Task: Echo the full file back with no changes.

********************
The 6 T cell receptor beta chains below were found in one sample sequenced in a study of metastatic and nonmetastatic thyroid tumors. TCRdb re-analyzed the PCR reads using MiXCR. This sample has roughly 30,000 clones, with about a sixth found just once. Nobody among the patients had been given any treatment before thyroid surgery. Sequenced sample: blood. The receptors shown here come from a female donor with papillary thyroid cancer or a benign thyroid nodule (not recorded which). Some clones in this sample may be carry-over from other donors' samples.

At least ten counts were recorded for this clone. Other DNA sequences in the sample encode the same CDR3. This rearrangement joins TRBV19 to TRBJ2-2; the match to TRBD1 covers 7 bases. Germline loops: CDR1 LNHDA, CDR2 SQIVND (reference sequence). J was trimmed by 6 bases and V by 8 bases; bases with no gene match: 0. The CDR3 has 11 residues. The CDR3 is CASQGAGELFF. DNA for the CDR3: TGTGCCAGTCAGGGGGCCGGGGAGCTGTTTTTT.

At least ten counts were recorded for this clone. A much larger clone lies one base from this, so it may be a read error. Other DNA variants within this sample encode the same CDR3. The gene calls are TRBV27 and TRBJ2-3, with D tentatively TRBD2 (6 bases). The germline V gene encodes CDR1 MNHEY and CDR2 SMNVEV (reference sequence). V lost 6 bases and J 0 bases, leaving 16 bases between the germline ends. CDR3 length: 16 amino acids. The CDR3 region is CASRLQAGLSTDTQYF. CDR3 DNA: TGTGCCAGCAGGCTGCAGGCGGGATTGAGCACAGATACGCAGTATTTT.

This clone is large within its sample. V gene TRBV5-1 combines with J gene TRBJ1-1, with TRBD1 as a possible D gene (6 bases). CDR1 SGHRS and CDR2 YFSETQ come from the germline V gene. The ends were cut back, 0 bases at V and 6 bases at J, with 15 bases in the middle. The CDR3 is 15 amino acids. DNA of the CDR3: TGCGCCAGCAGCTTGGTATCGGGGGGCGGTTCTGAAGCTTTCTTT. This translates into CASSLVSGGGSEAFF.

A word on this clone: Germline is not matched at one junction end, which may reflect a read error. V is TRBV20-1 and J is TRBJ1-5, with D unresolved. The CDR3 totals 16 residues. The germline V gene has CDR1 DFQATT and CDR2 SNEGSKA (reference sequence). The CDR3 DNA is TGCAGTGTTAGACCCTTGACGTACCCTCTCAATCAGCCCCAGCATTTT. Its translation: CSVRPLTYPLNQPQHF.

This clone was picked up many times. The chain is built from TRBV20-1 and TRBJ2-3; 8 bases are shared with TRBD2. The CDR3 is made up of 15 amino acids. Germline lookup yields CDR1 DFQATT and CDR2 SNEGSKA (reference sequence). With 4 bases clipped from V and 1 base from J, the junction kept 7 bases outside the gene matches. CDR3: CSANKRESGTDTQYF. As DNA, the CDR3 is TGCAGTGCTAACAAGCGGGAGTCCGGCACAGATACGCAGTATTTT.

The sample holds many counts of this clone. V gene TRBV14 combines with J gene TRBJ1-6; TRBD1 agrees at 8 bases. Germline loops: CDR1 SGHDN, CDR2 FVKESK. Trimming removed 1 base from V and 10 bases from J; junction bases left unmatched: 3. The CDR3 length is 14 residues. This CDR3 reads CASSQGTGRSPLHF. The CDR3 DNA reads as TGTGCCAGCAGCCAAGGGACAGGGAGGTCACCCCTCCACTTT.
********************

The 6 T cell receptor beta chains below were found in one sample sequenced in a study of metastatic and nonmetastatic thyroid tumors. TCRdb re-analyzed the PCR reads using MiXCR. This sample has roughly 30,000 clones, with about a sixth found just once. Nobody among the patients had been given any treatment before thyroid surgery. Sequenced sample: blood. The receptors shown here come from a female donor with papillary thyroid cancer or a benign thyroid nodule (not recorded which). Some clones in this sample may be carry-over from other donors' samples.

At least ten counts were recorded for this clone. Other DNA sequences in the sample encode the same CDR3. This rearrangement joins TRBV19 to TRBJ2-2; the match to TRBD1 covers 7 bases. Germline loops: CDR1 LNHDA, CDR2 SQIVND (reference sequence). J was trimmed by 6 bases and V by 8 bases; bases with no gene match: 0. The CDR3 has 11 residues. The CDR3 is CASQGAGELFF. DNA for the CDR3: TGTGCCAGTCAGGGGGCCGGGGAGCTGTTTTTT.

At least ten counts were recorded for this clone. A much larger clone lies one base from this, so it may be a read error. Other DNA variants within this sample encode the same CDR3. The gene calls are TRBV27 and TRBJ2-3, with D tentatively TRBD2 (6 bases). The germline V gene encodes CDR1 MNHEY and CDR2 SMNVEV (reference sequence). V lost 6 bases and J 0 bases, leaving 16 bases between the germline ends. CDR3 length: 16 amino acids. The CDR3 region is CASRLQAGLSTDTQYF. CDR3 DNA: TGTGCCAGCAGGCTGCAGGCGGGATTGAGCACAGATACGCAGTATTTT.

This clone is large within its sample. V gene TRBV5-1 combines with J gene TRBJ1-1, with TRBD1 as a possible D gene (6 bases). CDR1 SGHRS and CDR2 YFSETQ come from the germline V gene. The ends were cut back, 0 bases at V and 6 bases at J, with 15 bases in the middle. The CDR3 is 15 amino acids. DNA of the CDR3: TGCGCCAGCAGCTTGGTATCGGGGGGCGGTTCTGAAGCTTTCTTT. This translates into CASSLVSGGGSEAFF.

A word on this clone: Germline is not matched at one junction end, which may reflect a read error. V is TRBV20-1 and J is TRBJ1-5, with D unresolved. The CDR3 totals 16 residues. The germline V gene has CDR1 DFQATT and CDR2 SNEGSKA (reference sequence). The CDR3 DNA is TGCAGTGTTAGACCCTTGACGTACCCTCTCAATCAGCCCCAGCATTTT. Its translation: CSVRPLTYPLNQPQHF.

This clone was picked up many times. The chain is built from TRBV20-1 and TRBJ2-3; 8 bases are shared with TRBD2. The CDR3 is made up of 15 amino acids. Germline lookup yields CDR1 DFQATT and CDR2 SNEGSKA (reference sequence). With 4 bases clipped from V and 1 base from J, the junction kept 7 bases outside the gene matches. CDR3: CSANKRESGTDTQYF. As DNA, the CDR3 is TGCAGTGCTAACAAGCGGGAGTCCGGCACAGATACGCAGTATTTT.

The sample holds many counts of this clone. V gene TRBV14 combines with J gene TRBJ1-6; TRBD1 agrees at 8 bases. Germline loops: CDR1 SGHDN, CDR2 FVKESK. Trimming removed 1 base from V and 10 bases from J; junction bases left unmatched: 3. The CDR3 length is 14 residues. This CDR3 reads CASSQGTGRSPLHF. The CDR3 DNA reads as TGTGCCAGCAGCCAAGGGACAGGGAGGTCACCCCTCCACTTT.